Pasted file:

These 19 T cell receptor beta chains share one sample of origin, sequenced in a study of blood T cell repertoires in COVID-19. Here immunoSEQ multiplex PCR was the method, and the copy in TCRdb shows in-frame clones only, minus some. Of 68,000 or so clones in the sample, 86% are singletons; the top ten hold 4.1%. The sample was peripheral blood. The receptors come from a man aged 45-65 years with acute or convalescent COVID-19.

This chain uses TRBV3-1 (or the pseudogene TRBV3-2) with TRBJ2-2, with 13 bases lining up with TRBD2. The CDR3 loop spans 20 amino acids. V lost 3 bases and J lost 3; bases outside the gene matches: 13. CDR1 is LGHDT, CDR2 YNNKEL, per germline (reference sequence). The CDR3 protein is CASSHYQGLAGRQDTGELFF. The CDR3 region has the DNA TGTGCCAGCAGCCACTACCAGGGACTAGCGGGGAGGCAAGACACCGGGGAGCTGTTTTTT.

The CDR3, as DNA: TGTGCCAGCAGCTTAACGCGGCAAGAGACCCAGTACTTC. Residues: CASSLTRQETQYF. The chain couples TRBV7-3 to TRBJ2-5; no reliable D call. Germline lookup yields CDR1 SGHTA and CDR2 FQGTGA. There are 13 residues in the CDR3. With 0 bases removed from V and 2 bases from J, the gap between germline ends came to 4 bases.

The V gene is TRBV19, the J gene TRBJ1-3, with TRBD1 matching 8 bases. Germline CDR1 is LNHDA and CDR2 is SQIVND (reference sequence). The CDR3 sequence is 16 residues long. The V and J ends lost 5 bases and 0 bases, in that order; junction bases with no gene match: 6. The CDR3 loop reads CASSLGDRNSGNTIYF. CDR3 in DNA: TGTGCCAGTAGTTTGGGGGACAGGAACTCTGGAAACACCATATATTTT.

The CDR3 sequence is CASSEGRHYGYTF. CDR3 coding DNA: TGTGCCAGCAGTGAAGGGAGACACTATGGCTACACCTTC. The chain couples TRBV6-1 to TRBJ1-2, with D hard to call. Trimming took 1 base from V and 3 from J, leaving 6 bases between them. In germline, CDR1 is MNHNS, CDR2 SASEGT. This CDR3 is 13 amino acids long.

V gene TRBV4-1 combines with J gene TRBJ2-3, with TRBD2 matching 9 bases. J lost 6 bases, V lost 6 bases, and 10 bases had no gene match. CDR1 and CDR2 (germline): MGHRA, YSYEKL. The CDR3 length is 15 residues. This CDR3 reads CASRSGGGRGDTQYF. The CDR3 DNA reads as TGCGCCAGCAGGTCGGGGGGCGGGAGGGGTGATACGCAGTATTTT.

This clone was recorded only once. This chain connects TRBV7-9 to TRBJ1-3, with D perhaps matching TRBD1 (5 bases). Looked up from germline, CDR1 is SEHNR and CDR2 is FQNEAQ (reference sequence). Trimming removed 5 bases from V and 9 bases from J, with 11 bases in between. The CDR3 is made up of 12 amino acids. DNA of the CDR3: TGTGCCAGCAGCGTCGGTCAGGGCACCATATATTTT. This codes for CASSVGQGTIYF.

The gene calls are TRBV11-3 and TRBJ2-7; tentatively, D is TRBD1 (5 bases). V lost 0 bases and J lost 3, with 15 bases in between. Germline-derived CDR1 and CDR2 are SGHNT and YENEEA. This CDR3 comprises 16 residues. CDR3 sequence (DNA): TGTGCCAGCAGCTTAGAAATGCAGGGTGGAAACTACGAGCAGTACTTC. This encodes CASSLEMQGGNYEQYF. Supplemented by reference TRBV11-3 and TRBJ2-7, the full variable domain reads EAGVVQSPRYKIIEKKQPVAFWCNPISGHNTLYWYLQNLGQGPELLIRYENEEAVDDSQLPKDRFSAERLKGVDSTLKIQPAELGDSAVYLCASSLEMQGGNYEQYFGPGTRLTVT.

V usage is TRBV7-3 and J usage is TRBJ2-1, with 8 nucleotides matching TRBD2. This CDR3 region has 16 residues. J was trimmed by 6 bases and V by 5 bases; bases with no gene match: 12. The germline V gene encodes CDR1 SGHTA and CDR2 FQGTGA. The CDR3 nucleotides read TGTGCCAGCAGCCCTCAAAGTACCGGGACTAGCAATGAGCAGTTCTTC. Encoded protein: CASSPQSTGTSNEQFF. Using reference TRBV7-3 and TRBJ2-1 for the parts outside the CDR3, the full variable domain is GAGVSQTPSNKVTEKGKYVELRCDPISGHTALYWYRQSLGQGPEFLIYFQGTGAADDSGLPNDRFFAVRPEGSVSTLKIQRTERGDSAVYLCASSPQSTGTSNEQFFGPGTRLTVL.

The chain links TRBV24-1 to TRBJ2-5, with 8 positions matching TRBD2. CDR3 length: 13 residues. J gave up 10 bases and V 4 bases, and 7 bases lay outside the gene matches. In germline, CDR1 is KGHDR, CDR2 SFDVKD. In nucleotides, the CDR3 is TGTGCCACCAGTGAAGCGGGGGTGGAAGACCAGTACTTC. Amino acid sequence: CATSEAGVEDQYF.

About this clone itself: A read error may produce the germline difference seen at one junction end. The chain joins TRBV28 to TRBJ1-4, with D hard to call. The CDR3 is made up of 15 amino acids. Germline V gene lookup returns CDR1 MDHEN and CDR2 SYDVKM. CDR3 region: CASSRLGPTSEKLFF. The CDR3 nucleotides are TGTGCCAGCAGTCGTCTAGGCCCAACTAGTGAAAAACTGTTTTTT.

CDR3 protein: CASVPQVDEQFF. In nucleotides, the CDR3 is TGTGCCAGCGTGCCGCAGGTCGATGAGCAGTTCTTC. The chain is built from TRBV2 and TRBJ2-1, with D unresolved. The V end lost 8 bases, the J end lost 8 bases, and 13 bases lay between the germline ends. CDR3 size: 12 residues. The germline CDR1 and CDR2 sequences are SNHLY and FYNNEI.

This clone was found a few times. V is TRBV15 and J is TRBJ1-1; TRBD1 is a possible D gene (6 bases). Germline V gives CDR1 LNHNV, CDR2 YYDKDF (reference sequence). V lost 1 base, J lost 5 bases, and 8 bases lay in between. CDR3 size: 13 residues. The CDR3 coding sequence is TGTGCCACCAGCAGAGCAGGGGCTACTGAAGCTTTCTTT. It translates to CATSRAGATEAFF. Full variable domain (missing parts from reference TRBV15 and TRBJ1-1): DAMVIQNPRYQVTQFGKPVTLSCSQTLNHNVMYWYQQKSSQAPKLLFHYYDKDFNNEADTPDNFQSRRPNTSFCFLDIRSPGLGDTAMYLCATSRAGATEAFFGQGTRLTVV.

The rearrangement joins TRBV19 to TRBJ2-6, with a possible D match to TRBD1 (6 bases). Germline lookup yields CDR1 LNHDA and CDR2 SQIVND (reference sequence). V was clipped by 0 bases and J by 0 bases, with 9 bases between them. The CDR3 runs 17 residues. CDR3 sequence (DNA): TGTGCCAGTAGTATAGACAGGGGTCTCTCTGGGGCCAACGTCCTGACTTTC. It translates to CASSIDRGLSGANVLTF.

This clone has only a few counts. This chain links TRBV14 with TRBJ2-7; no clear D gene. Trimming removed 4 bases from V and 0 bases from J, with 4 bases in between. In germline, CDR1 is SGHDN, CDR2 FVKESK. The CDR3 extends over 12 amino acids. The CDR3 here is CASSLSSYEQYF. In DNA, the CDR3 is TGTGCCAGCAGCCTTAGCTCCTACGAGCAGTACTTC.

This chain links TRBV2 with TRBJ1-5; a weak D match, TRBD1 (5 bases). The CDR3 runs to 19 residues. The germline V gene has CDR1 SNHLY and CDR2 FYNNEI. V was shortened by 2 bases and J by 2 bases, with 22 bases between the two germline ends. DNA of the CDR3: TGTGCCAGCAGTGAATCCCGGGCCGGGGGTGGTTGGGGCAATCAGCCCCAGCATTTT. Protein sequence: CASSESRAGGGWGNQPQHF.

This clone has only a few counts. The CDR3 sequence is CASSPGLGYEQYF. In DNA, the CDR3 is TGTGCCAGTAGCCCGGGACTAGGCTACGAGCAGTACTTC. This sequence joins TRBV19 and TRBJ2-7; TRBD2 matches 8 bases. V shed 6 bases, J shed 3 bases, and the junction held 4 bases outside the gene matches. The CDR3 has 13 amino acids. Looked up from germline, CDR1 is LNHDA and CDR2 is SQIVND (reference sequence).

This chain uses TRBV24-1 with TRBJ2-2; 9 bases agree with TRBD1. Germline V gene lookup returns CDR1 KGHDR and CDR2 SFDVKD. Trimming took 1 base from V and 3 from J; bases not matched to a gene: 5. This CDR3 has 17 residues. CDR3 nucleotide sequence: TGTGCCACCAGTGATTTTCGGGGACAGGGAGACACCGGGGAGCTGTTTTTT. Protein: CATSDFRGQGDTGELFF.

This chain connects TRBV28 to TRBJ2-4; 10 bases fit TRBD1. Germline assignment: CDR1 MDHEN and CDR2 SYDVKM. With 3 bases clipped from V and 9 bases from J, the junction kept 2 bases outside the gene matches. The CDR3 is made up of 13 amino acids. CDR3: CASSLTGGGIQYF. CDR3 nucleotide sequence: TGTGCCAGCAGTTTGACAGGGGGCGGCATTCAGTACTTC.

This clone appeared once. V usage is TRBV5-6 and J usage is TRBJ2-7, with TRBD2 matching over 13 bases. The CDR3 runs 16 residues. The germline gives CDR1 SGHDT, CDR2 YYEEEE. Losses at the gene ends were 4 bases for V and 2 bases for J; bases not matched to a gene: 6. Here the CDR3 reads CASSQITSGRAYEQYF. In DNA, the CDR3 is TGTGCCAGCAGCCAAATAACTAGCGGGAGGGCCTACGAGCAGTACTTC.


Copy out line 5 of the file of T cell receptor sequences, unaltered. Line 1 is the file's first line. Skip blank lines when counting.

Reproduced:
The CDR3 sequence is CASSEGRHYGYTF. CDR3 coding DNA: TGTGCCAGCAGTGAAGGGAGACACTATGGCTACACCTTC. The chain couples TRBV6-1 to TRBJ1-2, with D hard to call. Trimming took 1 base from V and 3 from J, leaving 6 bases between them. In germline, CDR1 is MNHNS, CDR2 SASEGT. This CDR3 is 13 amino acids long.